Geographic variation in salt marsh structure and function for Nekton: a guide to finding commonality across multiple scales

Ziegler, Shelby L., Baker, Ronald, Crosby, Sarah C., Colombano, Denise D., Barbeau, Myriam A., Cebrian, Just, Connolly, Rod M., Deegan, Linda A., Gilby, Ben L., Mallick, Debbrota, Martin, Charles W., Nelson, James A., Reinhardt, James F., Simenstad, Charles A., Waltham, Nathan J., Worthington, Thomas A., and Rozas, Lawrence P. (2021) Geographic variation in salt marsh structure and function for Nekton: a guide to finding commonality across multiple scales. Estuaries and Coasts, 44. pp. 1497-1507.

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Abstract

Coastal salt marshes are distributed widely across the globe and are considered essential habitat for many fish and crustacean species. Yet, the literature on fishery support by salt marshes has largely been based on a few geographically distinct model systems, and as a result, inadequately captures the hierarchical nature of salt marsh pattern, process, and variation across space and time. A better understanding of geographic variation and drivers of commonalities and differences across salt marsh systems is essential to informing future management practices. Here, we address the key drivers of geographic variation in salt marshes: hydroperiod, seascape configuration, geomorphology, climatic region, sediment supply and riverine input, salinity, vegetation composition, and human activities. Future efforts to manage, conserve, and restore these habitats will require consideration of how environmental drivers within marshes affect the overall structure and subsequent function for fisheries species. We propose a future research agenda that provides both the consistent collection and reporting of sources of variation in small-scale studies and collaborative networks running parallel studies across large scales and geographically distinct locations to provide analogous information for data poor locations. These comparisons are needed to identify and prioritize restoration or conservation efforts, identify sources of variation among regions, and best manage fisheries and food resources across the globe.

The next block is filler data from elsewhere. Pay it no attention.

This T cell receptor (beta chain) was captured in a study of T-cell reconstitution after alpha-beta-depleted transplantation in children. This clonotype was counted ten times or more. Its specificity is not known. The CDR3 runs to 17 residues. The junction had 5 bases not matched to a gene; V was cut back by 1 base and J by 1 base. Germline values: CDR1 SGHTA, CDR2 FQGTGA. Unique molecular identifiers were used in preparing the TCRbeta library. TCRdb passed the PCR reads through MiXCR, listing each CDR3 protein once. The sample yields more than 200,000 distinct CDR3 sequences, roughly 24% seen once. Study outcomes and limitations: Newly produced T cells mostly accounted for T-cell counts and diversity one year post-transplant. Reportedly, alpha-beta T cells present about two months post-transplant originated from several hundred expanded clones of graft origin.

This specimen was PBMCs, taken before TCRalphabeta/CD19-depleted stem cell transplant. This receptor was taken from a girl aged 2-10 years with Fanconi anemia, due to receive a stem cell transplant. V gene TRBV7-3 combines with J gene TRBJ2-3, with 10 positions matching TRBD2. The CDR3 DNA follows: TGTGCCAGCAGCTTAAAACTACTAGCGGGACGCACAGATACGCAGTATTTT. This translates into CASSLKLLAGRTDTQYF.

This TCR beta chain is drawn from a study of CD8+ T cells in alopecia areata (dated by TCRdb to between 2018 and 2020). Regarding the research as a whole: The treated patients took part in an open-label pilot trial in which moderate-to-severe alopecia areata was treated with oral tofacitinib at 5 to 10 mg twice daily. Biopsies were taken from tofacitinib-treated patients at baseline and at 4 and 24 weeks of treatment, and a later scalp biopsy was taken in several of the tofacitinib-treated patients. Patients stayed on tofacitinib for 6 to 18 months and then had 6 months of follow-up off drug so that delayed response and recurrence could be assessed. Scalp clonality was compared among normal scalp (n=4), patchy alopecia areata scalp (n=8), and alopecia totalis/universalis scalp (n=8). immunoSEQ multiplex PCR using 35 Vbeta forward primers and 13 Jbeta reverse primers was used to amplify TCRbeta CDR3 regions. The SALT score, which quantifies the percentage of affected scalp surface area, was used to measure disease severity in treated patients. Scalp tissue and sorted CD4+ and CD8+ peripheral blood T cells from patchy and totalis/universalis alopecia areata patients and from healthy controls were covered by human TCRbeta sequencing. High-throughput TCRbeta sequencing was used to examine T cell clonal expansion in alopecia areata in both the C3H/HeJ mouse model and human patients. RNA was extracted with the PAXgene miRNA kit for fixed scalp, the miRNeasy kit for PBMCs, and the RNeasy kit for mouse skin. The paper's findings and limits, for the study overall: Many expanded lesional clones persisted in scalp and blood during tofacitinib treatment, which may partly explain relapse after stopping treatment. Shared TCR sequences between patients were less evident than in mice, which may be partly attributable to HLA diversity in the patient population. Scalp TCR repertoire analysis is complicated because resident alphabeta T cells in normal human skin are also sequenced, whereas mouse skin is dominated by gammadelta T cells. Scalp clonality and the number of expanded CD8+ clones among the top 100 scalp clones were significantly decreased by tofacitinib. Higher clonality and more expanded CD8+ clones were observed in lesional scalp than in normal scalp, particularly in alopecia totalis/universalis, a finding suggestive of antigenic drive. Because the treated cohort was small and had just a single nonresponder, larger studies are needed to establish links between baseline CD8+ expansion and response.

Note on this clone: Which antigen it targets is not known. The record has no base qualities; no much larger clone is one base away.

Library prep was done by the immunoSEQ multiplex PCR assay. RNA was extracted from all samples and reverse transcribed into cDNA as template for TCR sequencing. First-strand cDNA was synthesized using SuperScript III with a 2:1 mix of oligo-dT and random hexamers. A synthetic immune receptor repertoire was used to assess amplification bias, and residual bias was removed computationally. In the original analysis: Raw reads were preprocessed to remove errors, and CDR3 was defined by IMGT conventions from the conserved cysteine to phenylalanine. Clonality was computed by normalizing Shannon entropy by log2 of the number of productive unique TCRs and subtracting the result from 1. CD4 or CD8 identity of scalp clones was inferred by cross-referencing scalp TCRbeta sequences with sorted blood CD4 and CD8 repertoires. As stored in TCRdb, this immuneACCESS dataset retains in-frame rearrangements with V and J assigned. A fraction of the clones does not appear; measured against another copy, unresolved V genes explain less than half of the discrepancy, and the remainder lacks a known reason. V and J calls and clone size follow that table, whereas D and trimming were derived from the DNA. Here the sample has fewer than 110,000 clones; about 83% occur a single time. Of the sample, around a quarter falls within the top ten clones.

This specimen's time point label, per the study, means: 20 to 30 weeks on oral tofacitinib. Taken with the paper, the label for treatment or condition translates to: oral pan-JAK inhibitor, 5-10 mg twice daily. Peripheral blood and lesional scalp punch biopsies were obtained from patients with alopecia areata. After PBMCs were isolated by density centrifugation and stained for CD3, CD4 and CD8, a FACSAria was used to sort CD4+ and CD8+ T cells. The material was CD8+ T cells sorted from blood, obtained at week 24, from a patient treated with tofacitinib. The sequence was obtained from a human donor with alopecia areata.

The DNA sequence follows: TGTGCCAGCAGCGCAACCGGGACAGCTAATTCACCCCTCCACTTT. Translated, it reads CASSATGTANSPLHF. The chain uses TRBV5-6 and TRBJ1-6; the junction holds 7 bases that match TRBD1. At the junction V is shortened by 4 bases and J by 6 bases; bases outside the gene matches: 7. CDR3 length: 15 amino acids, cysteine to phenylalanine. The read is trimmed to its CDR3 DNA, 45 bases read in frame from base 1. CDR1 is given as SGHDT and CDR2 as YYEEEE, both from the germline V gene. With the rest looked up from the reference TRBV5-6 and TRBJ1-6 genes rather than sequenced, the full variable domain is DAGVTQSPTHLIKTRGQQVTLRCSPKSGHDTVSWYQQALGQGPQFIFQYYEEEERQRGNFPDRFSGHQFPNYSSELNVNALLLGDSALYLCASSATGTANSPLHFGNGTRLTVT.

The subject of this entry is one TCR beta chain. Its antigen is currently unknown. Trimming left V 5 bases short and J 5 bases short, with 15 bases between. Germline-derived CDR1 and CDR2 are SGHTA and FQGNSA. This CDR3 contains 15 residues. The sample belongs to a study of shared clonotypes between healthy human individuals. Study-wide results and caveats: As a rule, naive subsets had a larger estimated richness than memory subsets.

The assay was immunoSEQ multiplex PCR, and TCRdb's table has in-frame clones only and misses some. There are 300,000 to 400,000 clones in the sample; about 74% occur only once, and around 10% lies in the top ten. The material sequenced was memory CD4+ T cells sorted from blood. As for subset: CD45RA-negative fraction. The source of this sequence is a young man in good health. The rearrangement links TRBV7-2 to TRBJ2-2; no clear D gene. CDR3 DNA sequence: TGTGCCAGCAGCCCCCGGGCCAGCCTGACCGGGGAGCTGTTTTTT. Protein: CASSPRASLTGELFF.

Item ID: 66122
Item Type: Article (Research - C1)
ISSN: 1559-2731
Keywords: salt marshes, spatial scales, environmental drivers, global networks, open science
Copyright Information: © Coastal and Estuarine Research Federation 2021. This version of the article has been accepted for publication, after peer review (when applicable) and is subject to Springer Nature’s AM terms of use, but is not the Version of Record and does not reflect post-acceptance improvements, or any corrections. The Version of Record is available online at: https://dx.doi.org/10.1007/s12237-020-00894-y
Date Deposited: 17 Feb 2021 18:23
FoR Codes: 31 BIOLOGICAL SCIENCES > 3103 Ecology > 310305 Marine and estuarine ecology (incl. marine ichthyology) @ 100%
SEO Codes: 18 ENVIRONMENTAL MANAGEMENT > 1802 Coastal and estuarine systems and management > 180201 Assessment and management of coastal and estuarine ecosystems @ 100%
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